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ENVS 2210 (46)
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Bee Unit 04 Summary.docx

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Department
Environmental Sciences
Course
ENVS 2210
Professor
Ernesto Guzman
Semester
Winter

Description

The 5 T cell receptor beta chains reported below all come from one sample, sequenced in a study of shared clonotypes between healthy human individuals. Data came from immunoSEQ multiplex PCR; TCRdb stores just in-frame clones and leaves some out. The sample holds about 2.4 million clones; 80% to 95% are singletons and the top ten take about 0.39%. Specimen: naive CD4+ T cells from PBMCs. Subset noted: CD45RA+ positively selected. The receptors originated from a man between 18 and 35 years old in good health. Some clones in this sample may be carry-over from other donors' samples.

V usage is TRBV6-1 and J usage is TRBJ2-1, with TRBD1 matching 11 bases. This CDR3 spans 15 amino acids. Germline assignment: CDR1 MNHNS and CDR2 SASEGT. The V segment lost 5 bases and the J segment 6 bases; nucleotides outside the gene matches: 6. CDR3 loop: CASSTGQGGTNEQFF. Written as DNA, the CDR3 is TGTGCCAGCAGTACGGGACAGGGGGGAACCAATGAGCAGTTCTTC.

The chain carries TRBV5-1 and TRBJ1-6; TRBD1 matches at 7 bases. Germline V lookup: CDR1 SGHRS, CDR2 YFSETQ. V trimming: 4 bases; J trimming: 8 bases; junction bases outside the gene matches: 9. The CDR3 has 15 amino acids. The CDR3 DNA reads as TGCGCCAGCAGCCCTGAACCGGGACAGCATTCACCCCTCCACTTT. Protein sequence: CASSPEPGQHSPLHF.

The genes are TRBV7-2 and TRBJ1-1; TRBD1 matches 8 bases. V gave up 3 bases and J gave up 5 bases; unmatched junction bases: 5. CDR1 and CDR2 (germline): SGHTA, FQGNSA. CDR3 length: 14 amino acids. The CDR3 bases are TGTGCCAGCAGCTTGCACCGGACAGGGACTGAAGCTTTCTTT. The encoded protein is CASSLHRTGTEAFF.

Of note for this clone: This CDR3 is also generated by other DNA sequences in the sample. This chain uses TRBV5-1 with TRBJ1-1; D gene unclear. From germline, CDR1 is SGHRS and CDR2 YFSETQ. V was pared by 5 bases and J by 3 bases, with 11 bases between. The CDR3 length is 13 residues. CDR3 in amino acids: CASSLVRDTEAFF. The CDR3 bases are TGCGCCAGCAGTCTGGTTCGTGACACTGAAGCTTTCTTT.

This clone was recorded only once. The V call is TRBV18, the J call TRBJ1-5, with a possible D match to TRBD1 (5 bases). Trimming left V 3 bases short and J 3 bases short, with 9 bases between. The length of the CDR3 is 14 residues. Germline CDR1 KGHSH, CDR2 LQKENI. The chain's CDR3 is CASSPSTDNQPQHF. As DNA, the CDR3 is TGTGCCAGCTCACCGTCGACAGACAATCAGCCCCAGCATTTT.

UNIT 04: Growing Up to Be a Bee Holometabolous insects go through 4 main life stages: 1) Egg  embryo develops and hatches into nondescript larva that is a feeding machine 2) Larva  white, maggot-like larvae put on weight at stupendous rate  then stop eating and major changes start to unfold  larva pupates 3) Pupa  larva metamorphoses into adult bee  metamorphosis is quicker for queen, slower for worker and slowest for drone 4) Adult  Hormones control transformations in life of insects o Hormones keep larvae young o Hormones signal exoskeleton to dissolve itself and regrow so insects can get bigger and change shape in metamorphosis CHAPTER 12 – From Egg to Adult  Queen is only individual who normally lays eggs in a colony of honeybees o Queen inserts abdomen into cells of comb and deposits one egg on bottom of cell o To fertilize egg, queen liberates few sperm from her spermatheca (sperm are minute) o On egg, sperm finds a way to micropyle, minute hole tough and protective of chorion o One sperm navigates micropyle, penetrates thin vitelline membrane and reach egg nucleus, floating in yolk to bring fertilization o Nuclei move to the periphery of egg, under vitelline membrane, whether they become arranged in layer of cells, blastoderm o Cells on convex side (underbelly) of egg become larger and layer starts to fold inwards as embryo starts to become recognizable  After 3 days as egg, embryo shows head, buds for mouthparts and antennae (and spiracles) o Over next 6 days, larva grows 1500 times in weight (14 segments) o During next period, it goes through 5 larval stages o Interior is full of ventriculus  intestine exists through anus  body cavity contains haemolymph and fat body o only purpose of larva is eating and growing  fed and tended by workers  after 6 days, larva occupies entire cell and stops feeding o spins cocoon of silk secreted by the silk glands o larva starts to metamorphose within old larval cuticle, within silken cocoon o start of pupal stage  after 12 days as pupa, worker bee is ready to emerge (eclose) o adult bee breaks out of larval cuticle and chews its way out of its cocoon and through capping to emerge as callow o must wait few days for new cuticle to tan and harden before she can fly or sting FIGURE 12.4  holometbolism: form of insect development from egg to larva to pupa to adult Queen Workers Drone Egg stage 3 days 3 days 3 days Larval stage 5.5 days 6 days 6.5 days Pupal stage 7.5 days 12 days 14.5 days Total dvpmt time 16 days 21 days 24 days TABLE 12-1 CHAPTER 13 – Nutrition  heterotrophic: rely largely on organic sources for the minerals they need – depend on organic carbon sources for energy, and organic nitrogen and sulphur sources for proteins and body building  honeybees are herbivorous heterotrophs  attain nutrition from plants, mostly flowers, as nectar and pollen o pollen contains:  25% protein  10% free amino acids  25% carbohydrates  Remaining % is made up of lipids, enzymes, co-enzymes, pigments, vitamins, sterols and minerals o Each pollen grain is multicellular microgametophyte and mobile component of sexual reproduction in plants  Nectar- mostly sugary liquid or syrup  transformed into honey which is mostly sugar – fuel for activity 10 amino acids essential for honeybee growth: 1) Arginine 2) Histidine 3) Lysine 4) Tryptophan 5) Phenyalanine 6) Methionine 7) Threonine 8) Leucine 9) Isoleucine 10) Valine  Honeybees require vitamins  many coenzymes important in metabolism and interaction with enzymes, contain vitamins as part of their molecular structure  pollen is crucial as it is rich in vitamins  Brood food/royal jelly  produced by hypopharyngeal and mandibular glands of young nurse bees  All larval bees fed royal jelly, but duration of feeding with rich food is important in determining caste of adult bee Rate of food intake probably regulates activity of the corpora allata High levels of juvenile hormone in body of developing larva induces differentiation into queen  Progressive provisioners: continually provide their brood with food (ex. honeybees and bumblebees)  Mass provisioners: provide their larval with all food that is needed for growth from egg to adulthood at time egg is laid (ex. stingless bees only) CHAPTER 14 – Raging Hormones  Hormones: chemicals in animals and plants that regulate bodily processes such as gr
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